The internet allows us to interact in ways we have never had before. We can find friends and relatives; stay in touch with them; share news, family trees, stories, photos, and videos; find useful information for our research; and be an active part of as many communities as we care to join. The websites that enable all of this are called ‘social media’.
‘Social Media for Family Historians’ introduces more than 25 websites that can help family historians to communicate, share and collaborate with other family historians and with their own families. It covers new ways to communicate such as Skype and Second Life; social networking sites such as Facebook,blogs and microblogs such as Twitter; sites for sharing photos and videos such as Flickr and YouTube; and community information sites such as wikis and social bookmarking.
You will learn what social media is; why you would want to use it; what the risks are, and how to avoid them. Easy-to-follow guides on how to get started with Facebook and blogging – two of the most useful forms of social media – can help you take the plunge.
If you are a family historian, or if you have a family, this book is for you. Click here for the full description.
As a regular presenter at genealogy expos and seminars I am constantly surprised by the number of people who don’t know or are not aware of, all the genealogy resources available on the National Library of Australia website. Trove is the catchy name of the Library’s discovery service into its many collections, but it is only one of a number of resources available for research.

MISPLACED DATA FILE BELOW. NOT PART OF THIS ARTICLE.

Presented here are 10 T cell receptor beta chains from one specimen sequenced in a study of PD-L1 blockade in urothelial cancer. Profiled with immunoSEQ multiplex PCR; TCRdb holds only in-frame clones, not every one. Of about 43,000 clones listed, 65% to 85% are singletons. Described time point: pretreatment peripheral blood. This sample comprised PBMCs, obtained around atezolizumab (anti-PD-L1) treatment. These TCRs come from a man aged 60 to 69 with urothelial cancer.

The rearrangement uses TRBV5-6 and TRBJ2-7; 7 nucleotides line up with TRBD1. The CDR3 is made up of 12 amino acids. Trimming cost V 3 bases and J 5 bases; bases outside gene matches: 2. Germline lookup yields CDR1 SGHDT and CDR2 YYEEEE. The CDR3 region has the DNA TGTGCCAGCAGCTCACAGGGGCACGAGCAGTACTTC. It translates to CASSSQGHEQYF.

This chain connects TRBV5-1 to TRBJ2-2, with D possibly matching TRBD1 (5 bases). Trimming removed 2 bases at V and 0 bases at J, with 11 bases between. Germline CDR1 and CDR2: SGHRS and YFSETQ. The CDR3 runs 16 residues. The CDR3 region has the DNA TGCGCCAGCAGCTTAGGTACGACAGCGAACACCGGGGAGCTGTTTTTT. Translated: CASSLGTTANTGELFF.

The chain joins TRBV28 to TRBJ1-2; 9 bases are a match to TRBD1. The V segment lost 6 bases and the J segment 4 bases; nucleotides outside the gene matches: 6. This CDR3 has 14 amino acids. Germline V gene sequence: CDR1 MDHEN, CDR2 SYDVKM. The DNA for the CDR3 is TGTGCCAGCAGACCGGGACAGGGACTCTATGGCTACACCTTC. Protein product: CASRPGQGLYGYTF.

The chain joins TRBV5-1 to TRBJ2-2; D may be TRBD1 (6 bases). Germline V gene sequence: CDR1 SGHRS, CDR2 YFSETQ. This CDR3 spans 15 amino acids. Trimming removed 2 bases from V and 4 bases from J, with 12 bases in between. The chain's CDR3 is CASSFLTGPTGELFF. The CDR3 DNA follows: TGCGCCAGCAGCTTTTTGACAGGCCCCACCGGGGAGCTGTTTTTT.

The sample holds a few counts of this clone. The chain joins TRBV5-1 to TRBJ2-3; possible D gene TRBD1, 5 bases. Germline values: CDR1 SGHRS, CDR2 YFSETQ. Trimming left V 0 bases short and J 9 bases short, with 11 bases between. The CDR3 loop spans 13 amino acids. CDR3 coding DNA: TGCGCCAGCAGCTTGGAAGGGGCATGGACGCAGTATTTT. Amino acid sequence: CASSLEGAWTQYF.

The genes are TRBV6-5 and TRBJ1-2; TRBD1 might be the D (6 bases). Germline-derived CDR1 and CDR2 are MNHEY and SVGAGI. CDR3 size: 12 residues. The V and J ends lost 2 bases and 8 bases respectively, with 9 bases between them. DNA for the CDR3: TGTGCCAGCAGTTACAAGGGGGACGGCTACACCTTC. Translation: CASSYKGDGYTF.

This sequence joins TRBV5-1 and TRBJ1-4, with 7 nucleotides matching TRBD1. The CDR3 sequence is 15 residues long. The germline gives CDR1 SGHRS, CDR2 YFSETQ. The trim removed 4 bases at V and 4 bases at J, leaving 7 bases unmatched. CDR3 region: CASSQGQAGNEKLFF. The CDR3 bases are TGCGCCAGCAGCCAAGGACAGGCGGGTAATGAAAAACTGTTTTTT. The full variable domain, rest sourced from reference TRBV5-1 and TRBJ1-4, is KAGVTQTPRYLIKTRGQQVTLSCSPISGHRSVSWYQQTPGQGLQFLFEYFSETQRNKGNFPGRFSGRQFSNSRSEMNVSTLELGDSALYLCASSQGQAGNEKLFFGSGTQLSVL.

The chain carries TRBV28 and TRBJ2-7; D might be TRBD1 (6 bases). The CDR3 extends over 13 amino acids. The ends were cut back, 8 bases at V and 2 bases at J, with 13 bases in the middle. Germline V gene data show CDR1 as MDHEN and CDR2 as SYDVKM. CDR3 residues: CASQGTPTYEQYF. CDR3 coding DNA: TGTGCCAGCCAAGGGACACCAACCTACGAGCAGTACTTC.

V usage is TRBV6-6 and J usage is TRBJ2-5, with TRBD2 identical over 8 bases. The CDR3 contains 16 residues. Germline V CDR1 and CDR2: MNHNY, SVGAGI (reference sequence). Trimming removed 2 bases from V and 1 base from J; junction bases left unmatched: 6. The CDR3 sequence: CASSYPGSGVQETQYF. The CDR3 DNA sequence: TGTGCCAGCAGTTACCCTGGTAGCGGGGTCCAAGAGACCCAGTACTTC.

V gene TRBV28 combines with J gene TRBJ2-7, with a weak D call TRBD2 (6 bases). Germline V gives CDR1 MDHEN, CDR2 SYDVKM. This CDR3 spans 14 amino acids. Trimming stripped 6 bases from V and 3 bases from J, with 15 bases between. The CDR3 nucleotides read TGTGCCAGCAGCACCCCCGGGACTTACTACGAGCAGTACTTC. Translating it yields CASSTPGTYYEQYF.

While people may be aware of Trove, they are not aware of how to effectively use the various filters to narrow down their searches to maximum advantage. Features such as comments, lists, tagging or correcting text are other areas that many have not yet explored and there are always a few who put up their hand to say they haven’t got an eResources card.
There are other features such as Ask a Librarian and Cite This that I am fond of, but many in the audience haven’t discovered them yet, or realised how these features can assist their research.
This guide outlines why I’m a huge Trove fan. It lists and explains the various features so that other family historians and genealogists can make maximum use of this fantastic free resource. Follow the tips and you will soon become another Trove fan. Click here for the full description.
Stay tuned for a heap more titles from Unlock the Past, as the list of coming titles continues to grow at a rapid pace, and believe me, there is a truly amazing collection of topics coming … but more on those later